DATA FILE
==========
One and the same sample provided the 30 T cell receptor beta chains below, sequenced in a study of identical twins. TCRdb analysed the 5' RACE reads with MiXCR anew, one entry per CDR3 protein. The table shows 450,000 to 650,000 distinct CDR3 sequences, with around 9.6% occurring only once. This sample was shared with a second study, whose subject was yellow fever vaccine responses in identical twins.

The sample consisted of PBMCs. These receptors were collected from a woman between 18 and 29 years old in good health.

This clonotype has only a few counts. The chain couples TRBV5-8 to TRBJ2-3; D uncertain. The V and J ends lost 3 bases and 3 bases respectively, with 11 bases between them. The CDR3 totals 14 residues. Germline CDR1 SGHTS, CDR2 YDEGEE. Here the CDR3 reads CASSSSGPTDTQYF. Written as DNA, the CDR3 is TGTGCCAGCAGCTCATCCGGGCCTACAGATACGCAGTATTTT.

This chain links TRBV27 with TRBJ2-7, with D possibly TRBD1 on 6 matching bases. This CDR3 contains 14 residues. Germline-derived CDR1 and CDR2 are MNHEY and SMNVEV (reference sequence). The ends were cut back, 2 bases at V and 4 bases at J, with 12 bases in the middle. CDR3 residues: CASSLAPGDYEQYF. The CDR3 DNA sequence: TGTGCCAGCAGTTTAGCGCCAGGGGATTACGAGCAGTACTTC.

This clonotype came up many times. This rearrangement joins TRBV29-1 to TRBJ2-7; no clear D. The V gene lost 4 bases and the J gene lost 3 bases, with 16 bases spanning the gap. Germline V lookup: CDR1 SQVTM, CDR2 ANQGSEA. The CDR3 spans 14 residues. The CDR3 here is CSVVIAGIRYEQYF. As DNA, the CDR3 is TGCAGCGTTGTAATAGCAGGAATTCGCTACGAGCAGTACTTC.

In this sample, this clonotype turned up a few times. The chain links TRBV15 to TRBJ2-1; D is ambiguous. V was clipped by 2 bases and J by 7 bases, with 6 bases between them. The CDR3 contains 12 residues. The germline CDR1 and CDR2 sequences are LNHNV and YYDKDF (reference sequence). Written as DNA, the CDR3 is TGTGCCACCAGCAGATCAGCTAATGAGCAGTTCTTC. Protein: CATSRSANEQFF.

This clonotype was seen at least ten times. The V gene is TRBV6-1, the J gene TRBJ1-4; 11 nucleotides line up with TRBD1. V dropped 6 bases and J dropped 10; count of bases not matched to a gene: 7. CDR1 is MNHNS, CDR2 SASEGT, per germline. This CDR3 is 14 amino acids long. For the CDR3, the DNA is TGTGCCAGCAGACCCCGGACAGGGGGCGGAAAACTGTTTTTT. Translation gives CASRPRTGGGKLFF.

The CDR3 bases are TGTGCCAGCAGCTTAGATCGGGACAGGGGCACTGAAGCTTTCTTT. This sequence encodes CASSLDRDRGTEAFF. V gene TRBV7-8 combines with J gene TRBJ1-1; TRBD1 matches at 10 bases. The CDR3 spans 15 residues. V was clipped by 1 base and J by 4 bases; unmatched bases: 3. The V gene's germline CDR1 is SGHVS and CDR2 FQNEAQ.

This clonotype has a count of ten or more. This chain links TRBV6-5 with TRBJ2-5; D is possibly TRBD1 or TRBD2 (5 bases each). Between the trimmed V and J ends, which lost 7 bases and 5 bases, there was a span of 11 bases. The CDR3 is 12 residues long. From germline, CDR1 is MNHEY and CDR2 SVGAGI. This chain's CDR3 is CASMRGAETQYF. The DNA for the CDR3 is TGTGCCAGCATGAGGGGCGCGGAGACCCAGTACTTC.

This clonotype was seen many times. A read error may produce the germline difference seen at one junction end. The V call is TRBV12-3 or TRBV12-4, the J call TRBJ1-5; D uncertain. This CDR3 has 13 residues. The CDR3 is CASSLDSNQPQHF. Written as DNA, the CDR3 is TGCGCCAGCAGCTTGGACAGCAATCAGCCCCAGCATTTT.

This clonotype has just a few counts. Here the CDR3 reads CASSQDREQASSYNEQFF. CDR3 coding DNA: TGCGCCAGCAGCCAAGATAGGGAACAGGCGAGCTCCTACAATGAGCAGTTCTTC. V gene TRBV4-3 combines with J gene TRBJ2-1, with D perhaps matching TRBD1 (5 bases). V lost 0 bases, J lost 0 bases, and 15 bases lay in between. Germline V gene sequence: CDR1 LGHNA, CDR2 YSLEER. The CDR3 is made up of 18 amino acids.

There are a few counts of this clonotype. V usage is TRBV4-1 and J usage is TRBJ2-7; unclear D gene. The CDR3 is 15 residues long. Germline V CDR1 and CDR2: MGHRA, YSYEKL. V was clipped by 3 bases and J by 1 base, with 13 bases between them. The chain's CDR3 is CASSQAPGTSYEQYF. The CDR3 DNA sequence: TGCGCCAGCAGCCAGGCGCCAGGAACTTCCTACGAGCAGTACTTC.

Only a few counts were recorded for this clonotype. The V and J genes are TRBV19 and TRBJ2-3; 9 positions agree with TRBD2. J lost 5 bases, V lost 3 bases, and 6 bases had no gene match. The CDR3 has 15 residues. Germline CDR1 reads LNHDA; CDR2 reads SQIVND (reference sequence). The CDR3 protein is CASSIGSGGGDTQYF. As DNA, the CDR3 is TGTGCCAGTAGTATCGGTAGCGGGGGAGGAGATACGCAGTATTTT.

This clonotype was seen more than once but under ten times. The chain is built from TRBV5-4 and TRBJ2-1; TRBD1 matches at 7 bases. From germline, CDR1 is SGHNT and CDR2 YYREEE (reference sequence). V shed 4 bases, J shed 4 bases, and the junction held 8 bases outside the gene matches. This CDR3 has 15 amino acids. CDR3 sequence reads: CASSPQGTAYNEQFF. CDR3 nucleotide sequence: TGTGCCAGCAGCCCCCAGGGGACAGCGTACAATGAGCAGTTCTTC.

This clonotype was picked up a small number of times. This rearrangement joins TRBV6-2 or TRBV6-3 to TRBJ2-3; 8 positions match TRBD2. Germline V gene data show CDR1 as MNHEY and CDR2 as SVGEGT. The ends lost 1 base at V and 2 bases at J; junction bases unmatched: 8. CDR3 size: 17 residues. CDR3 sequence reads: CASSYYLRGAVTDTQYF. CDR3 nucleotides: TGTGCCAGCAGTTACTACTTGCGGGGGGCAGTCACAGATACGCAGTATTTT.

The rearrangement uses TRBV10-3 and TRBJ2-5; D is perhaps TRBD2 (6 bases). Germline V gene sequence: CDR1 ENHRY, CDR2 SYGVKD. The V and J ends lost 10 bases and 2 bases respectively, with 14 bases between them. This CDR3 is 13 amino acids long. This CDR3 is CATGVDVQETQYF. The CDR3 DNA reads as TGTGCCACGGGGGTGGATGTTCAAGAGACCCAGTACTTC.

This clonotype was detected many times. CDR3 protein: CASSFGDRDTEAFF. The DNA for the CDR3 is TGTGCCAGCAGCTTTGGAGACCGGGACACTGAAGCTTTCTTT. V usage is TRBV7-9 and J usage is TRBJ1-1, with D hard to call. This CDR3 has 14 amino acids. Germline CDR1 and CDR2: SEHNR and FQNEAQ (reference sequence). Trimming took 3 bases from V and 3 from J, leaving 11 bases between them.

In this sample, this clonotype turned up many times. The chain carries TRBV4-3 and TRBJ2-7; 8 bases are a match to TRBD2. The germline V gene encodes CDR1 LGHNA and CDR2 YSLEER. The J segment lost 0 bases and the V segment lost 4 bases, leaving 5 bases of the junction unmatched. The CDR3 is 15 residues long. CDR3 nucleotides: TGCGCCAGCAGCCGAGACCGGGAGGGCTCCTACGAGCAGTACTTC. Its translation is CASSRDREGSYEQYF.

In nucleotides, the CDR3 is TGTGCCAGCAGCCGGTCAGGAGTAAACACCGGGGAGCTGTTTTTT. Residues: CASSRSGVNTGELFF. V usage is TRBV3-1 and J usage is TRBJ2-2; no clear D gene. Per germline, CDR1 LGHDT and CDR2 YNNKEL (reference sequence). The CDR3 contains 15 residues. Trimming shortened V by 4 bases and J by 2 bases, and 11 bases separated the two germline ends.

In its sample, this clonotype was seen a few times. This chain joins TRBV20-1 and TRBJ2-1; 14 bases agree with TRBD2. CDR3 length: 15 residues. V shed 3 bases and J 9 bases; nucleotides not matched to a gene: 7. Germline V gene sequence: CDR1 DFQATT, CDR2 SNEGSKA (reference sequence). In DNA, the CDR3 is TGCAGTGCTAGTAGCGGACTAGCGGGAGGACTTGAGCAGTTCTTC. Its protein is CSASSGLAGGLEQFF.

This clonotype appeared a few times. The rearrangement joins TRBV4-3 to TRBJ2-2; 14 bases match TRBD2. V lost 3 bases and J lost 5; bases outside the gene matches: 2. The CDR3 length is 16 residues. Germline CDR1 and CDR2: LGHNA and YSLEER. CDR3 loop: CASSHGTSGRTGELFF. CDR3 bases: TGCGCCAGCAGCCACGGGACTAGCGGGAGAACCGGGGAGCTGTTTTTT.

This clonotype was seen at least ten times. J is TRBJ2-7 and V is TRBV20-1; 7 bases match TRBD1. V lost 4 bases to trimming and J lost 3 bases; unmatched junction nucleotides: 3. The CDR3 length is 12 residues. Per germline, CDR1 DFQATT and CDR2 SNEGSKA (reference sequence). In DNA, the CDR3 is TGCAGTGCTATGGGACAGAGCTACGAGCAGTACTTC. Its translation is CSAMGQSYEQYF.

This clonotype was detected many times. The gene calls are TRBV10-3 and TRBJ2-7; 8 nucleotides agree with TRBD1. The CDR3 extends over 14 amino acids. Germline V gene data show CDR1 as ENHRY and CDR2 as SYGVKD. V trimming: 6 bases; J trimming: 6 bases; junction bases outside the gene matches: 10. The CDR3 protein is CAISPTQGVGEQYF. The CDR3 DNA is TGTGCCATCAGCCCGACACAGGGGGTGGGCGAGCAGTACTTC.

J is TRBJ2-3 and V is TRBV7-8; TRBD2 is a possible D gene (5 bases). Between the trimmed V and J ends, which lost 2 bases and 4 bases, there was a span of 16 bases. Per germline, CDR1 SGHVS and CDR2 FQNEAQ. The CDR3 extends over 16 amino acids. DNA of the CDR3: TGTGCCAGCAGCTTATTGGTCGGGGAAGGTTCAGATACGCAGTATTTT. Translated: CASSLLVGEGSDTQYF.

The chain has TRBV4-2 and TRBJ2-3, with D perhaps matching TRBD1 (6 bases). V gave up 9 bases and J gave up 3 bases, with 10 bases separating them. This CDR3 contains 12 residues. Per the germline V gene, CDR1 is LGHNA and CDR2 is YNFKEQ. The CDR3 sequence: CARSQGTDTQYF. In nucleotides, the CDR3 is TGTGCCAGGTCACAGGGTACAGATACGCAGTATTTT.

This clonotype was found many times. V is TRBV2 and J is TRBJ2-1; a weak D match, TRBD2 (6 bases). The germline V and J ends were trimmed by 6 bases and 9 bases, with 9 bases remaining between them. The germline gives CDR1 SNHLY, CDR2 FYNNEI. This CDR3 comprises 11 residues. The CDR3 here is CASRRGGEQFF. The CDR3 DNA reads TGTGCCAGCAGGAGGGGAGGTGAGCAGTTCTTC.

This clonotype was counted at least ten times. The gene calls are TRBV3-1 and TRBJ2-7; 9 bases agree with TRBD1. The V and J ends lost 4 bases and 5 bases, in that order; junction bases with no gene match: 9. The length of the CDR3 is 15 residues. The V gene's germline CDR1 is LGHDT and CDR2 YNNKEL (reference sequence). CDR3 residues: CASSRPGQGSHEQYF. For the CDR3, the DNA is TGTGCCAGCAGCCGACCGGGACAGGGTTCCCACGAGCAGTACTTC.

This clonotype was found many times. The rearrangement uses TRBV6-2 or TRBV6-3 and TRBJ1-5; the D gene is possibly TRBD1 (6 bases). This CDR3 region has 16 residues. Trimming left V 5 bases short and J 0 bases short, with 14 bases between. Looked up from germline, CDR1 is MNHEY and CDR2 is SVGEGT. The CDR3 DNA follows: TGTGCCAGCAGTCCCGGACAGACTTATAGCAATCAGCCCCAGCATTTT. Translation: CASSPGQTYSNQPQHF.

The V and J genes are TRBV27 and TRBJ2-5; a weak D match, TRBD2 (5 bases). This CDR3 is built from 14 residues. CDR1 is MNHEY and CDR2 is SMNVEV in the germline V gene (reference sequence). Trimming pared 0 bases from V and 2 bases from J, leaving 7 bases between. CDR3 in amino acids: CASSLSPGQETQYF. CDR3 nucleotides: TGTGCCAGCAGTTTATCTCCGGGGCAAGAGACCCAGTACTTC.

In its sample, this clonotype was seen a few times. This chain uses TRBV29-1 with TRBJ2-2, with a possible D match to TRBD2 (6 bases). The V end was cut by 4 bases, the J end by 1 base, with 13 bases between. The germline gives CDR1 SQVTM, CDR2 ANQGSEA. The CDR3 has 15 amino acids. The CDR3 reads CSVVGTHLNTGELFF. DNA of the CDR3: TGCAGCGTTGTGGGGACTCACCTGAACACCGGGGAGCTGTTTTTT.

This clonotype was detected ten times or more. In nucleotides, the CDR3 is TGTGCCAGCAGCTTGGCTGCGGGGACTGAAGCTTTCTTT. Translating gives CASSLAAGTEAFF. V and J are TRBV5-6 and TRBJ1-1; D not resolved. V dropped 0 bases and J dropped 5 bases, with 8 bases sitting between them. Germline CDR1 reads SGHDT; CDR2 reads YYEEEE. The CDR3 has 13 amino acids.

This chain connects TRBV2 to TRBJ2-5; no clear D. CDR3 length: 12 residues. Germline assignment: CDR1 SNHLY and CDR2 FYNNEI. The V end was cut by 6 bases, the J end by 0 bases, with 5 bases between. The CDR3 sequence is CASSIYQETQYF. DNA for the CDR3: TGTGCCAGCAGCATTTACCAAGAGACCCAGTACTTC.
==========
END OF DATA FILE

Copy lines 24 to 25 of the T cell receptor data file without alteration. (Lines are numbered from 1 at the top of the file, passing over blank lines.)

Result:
J is TRBJ2-3 and V is TRBV7-8; TRBD2 is a possible D gene (5 bases). Between the trimmed V and J ends, which lost 2 bases and 4 bases, there was a span of 16 bases. Per germline, CDR1 SGHVS and CDR2 FQNEAQ. The CDR3 extends over 16 amino acids. DNA of the CDR3: TGTGCCAGCAGCTTATTGGTCGGGGAAGGTTCAGATACGCAGTATTTT. Translated: CASSLLVGEGSDTQYF.

The chain has TRBV4-2 and TRBJ2-3, with D perhaps matching TRBD1 (6 bases). V gave up 9 bases and J gave up 3 bases, with 10 bases separating them. This CDR3 contains 12 residues. Per the germline V gene, CDR1 is LGHNA and CDR2 is YNFKEQ. The CDR3 sequence: CARSQGTDTQYF. In nucleotides, the CDR3 is TGTGCCAGGTCACAGGGTACAGATACGCAGTATTTT.